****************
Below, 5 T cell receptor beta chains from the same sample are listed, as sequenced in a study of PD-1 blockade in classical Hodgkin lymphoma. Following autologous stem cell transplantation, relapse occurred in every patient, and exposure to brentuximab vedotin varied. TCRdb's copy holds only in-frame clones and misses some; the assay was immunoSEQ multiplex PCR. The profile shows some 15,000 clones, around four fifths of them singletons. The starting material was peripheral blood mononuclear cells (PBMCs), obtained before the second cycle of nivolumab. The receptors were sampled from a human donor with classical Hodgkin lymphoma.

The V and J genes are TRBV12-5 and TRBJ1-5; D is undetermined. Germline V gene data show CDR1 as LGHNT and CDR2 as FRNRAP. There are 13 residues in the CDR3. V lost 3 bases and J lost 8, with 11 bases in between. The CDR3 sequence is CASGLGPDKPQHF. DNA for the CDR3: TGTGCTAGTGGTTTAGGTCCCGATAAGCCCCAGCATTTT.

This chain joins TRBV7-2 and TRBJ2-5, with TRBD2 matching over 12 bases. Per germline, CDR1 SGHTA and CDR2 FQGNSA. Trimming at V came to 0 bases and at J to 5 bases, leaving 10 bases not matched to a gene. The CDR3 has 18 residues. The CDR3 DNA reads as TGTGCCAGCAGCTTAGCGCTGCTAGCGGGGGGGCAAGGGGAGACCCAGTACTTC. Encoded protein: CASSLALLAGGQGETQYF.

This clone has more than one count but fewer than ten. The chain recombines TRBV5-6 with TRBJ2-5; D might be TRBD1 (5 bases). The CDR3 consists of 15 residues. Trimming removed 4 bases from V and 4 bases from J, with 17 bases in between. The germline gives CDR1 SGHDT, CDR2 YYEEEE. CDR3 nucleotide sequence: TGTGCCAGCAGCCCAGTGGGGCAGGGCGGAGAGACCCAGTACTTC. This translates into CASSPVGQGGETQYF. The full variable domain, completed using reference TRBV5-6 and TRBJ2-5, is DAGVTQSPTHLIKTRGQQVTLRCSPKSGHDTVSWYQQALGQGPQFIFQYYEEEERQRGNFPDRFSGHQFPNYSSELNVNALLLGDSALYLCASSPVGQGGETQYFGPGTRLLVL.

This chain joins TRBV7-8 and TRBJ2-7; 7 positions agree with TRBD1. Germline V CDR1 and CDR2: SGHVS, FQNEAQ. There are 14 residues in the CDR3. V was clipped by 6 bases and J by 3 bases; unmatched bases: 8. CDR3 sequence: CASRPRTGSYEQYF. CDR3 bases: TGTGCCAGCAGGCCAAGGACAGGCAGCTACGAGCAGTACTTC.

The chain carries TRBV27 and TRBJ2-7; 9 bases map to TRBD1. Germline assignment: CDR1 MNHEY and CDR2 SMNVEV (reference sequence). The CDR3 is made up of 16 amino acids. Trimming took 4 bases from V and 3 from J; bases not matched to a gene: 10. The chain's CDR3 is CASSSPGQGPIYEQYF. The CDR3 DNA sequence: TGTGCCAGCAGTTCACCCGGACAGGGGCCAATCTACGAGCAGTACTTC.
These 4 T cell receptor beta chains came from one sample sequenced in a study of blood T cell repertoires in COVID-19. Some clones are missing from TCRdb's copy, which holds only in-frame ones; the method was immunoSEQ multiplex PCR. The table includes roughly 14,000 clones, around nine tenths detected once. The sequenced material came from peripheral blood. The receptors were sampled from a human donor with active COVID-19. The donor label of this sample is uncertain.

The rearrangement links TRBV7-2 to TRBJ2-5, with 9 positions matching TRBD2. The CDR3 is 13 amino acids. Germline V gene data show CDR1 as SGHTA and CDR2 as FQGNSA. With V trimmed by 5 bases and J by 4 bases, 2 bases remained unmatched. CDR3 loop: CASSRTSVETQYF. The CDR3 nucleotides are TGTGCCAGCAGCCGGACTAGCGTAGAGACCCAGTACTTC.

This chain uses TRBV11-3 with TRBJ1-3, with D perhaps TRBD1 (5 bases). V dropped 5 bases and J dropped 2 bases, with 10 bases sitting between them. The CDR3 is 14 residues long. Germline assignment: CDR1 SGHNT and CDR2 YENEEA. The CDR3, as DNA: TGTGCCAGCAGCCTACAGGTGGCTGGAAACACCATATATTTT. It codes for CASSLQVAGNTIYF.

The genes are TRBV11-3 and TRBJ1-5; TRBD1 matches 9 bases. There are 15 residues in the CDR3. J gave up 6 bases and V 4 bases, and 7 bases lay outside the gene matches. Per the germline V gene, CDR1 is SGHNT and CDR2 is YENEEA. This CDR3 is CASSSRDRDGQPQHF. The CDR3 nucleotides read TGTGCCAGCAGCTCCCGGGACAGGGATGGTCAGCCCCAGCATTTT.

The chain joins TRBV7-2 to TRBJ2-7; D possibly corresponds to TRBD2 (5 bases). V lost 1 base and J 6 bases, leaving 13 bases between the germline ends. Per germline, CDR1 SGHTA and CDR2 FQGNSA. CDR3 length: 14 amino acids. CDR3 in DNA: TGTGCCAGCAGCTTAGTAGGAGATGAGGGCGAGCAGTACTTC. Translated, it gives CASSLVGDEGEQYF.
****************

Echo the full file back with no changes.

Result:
Below, 5 T cell receptor beta chains from the same sample are listed, as sequenced in a study of PD-1 blockade in classical Hodgkin lymphoma. Following autologous stem cell transplantation, relapse occurred in every patient, and exposure to brentuximab vedotin varied. TCRdb's copy holds only in-frame clones and misses some; the assay was immunoSEQ multiplex PCR. The profile shows some 15,000 clones, around four fifths of them singletons. The starting material was peripheral blood mononuclear cells (PBMCs), obtained before the second cycle of nivolumab. The receptors were sampled from a human donor with classical Hodgkin lymphoma.

The V and J genes are TRBV12-5 and TRBJ1-5; D is undetermined. Germline V gene data show CDR1 as LGHNT and CDR2 as FRNRAP. There are 13 residues in the CDR3. V lost 3 bases and J lost 8, with 11 bases in between. The CDR3 sequence is CASGLGPDKPQHF. DNA for the CDR3: TGTGCTAGTGGTTTAGGTCCCGATAAGCCCCAGCATTTT.

This chain joins TRBV7-2 and TRBJ2-5, with TRBD2 matching over 12 bases. Per germline, CDR1 SGHTA and CDR2 FQGNSA. Trimming at V came to 0 bases and at J to 5 bases, leaving 10 bases not matched to a gene. The CDR3 has 18 residues. The CDR3 DNA reads as TGTGCCAGCAGCTTAGCGCTGCTAGCGGGGGGGCAAGGGGAGACCCAGTACTTC. Encoded protein: CASSLALLAGGQGETQYF.

This clone has more than one count but fewer than ten. The chain recombines TRBV5-6 with TRBJ2-5; D might be TRBD1 (5 bases). The CDR3 consists of 15 residues. Trimming removed 4 bases from V and 4 bases from J, with 17 bases in between. The germline gives CDR1 SGHDT, CDR2 YYEEEE. CDR3 nucleotide sequence: TGTGCCAGCAGCCCAGTGGGGCAGGGCGGAGAGACCCAGTACTTC. This translates into CASSPVGQGGETQYF. The full variable domain, completed using reference TRBV5-6 and TRBJ2-5, is DAGVTQSPTHLIKTRGQQVTLRCSPKSGHDTVSWYQQALGQGPQFIFQYYEEEERQRGNFPDRFSGHQFPNYSSELNVNALLLGDSALYLCASSPVGQGGETQYFGPGTRLLVL.

This chain joins TRBV7-8 and TRBJ2-7; 7 positions agree with TRBD1. Germline V CDR1 and CDR2: SGHVS, FQNEAQ. There are 14 residues in the CDR3. V was clipped by 6 bases and J by 3 bases; unmatched bases: 8. CDR3 sequence: CASRPRTGSYEQYF. CDR3 bases: TGTGCCAGCAGGCCAAGGACAGGCAGCTACGAGCAGTACTTC.

The chain carries TRBV27 and TRBJ2-7; 9 bases map to TRBD1. Germline assignment: CDR1 MNHEY and CDR2 SMNVEV (reference sequence). The CDR3 is made up of 16 amino acids. Trimming took 4 bases from V and 3 from J; bases not matched to a gene: 10. The chain's CDR3 is CASSSPGQGPIYEQYF. The CDR3 DNA sequence: TGTGCCAGCAGTTCACCCGGACAGGGGCCAATCTACGAGCAGTACTTC.
These 4 T cell receptor beta chains came from one sample sequenced in a study of blood T cell repertoires in COVID-19. Some clones are missing from TCRdb's copy, which holds only in-frame ones; the method was immunoSEQ multiplex PCR. The table includes roughly 14,000 clones, around nine tenths detected once. The sequenced material came from peripheral blood. The receptors were sampled from a human donor with active COVID-19. The donor label of this sample is uncertain.

The rearrangement links TRBV7-2 to TRBJ2-5, with 9 positions matching TRBD2. The CDR3 is 13 amino acids. Germline V gene data show CDR1 as SGHTA and CDR2 as FQGNSA. With V trimmed by 5 bases and J by 4 bases, 2 bases remained unmatched. CDR3 loop: CASSRTSVETQYF. The CDR3 nucleotides are TGTGCCAGCAGCCGGACTAGCGTAGAGACCCAGTACTTC.

This chain uses TRBV11-3 with TRBJ1-3, with D perhaps TRBD1 (5 bases). V dropped 5 bases and J dropped 2 bases, with 10 bases sitting between them. The CDR3 is 14 residues long. Germline assignment: CDR1 SGHNT and CDR2 YENEEA. The CDR3, as DNA: TGTGCCAGCAGCCTACAGGTGGCTGGAAACACCATATATTTT. It codes for CASSLQVAGNTIYF.

The genes are TRBV11-3 and TRBJ1-5; TRBD1 matches 9 bases. There are 15 residues in the CDR3. J gave up 6 bases and V 4 bases, and 7 bases lay outside the gene matches. Per the germline V gene, CDR1 is SGHNT and CDR2 is YENEEA. This CDR3 is CASSSRDRDGQPQHF. The CDR3 nucleotides read TGTGCCAGCAGCTCCCGGGACAGGGATGGTCAGCCCCAGCATTTT.

The chain joins TRBV7-2 to TRBJ2-7; D possibly corresponds to TRBD2 (5 bases). V lost 1 base and J 6 bases, leaving 13 bases between the germline ends. Per germline, CDR1 SGHTA and CDR2 FQGNSA. CDR3 length: 14 amino acids. CDR3 in DNA: TGTGCCAGCAGCTTAGTAGGAGATGAGGGCGAGCAGTACTTC. Translated, it gives CASSLVGDEGEQYF.